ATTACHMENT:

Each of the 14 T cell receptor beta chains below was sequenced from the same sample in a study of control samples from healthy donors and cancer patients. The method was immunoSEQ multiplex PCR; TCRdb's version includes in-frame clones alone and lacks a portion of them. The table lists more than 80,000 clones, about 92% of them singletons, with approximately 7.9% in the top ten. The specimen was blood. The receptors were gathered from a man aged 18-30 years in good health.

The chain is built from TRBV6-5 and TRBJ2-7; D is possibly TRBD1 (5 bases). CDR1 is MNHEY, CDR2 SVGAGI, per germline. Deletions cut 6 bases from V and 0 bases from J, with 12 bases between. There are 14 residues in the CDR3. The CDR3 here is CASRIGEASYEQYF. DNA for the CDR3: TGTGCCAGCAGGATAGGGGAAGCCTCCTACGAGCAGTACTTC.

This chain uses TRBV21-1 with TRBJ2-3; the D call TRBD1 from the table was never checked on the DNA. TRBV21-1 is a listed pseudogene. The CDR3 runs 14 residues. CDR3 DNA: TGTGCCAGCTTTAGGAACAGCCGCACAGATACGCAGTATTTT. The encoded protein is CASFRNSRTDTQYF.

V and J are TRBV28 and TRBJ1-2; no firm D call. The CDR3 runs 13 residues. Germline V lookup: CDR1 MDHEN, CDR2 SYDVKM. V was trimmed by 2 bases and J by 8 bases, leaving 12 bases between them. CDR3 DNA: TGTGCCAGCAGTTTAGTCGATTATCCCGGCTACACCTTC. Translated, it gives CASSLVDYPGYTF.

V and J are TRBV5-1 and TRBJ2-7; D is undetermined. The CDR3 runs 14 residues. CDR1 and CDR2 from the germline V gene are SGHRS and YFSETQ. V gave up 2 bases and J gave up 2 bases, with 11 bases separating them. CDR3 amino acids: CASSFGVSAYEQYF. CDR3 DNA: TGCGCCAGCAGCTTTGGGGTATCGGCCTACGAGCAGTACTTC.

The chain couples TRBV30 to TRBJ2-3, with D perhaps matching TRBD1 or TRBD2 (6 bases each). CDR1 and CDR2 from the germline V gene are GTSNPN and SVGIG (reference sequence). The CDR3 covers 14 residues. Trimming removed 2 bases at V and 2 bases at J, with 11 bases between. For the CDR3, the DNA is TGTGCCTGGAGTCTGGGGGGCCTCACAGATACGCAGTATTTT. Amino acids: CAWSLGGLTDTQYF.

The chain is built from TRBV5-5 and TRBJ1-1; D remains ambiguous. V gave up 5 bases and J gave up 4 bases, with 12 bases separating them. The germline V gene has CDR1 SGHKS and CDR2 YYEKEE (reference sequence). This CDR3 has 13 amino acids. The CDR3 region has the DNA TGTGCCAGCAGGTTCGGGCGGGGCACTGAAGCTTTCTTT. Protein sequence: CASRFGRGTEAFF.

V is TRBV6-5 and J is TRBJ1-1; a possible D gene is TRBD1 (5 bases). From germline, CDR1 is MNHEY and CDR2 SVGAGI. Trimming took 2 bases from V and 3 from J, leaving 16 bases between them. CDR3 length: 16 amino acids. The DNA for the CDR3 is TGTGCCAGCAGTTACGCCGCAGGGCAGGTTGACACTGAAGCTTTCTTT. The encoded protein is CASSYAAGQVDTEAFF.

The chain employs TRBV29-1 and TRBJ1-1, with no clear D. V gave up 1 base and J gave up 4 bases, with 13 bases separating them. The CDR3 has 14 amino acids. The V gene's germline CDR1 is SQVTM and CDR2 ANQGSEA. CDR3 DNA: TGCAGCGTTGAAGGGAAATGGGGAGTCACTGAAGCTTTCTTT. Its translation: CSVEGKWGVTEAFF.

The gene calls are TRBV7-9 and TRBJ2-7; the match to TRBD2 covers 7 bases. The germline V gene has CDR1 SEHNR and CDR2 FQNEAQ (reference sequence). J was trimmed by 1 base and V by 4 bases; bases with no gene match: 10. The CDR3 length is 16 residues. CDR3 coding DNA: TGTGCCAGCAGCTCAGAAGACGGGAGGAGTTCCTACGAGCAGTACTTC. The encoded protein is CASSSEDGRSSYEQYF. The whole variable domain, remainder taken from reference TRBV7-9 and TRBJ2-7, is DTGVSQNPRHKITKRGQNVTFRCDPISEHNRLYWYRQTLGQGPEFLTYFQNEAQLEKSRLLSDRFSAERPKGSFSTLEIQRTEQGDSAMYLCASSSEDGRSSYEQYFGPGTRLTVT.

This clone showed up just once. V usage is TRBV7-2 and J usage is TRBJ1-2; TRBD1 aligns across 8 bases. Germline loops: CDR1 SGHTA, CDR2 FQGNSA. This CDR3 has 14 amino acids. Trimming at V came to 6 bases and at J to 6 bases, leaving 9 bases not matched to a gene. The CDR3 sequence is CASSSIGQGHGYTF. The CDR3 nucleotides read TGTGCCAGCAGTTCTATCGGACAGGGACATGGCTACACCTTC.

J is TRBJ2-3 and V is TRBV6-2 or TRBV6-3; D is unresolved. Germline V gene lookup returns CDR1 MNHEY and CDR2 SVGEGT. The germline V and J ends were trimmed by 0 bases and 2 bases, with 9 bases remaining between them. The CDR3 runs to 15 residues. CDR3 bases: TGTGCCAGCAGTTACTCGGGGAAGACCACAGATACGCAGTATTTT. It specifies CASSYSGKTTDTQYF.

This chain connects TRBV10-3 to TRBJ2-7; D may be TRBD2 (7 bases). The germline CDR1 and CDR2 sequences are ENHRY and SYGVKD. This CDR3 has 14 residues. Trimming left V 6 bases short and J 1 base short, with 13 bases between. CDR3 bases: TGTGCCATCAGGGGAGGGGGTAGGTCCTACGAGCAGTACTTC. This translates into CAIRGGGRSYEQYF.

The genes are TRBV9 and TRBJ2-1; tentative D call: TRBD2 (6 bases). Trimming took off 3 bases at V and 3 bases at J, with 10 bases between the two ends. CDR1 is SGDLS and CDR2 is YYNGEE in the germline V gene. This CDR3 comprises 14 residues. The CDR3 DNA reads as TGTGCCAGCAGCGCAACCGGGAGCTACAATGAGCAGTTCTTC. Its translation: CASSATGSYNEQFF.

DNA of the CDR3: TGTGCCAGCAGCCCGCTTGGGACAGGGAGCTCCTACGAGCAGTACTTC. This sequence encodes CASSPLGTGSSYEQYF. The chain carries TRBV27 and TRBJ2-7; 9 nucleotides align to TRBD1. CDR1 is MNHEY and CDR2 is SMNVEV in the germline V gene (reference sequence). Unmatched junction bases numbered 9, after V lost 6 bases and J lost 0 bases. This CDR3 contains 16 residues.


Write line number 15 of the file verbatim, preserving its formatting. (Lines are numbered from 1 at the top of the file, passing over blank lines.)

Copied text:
DNA of the CDR3: TGTGCCAGCAGCCCGCTTGGGACAGGGAGCTCCTACGAGCAGTACTTC. This sequence encodes CASSPLGTGSSYEQYF. The chain carries TRBV27 and TRBJ2-7; 9 nucleotides align to TRBD1. CDR1 is MNHEY and CDR2 is SMNVEV in the germline V gene (reference sequence). Unmatched junction bases numbered 9, after V lost 6 bases and J lost 0 bases. This CDR3 contains 16 residues.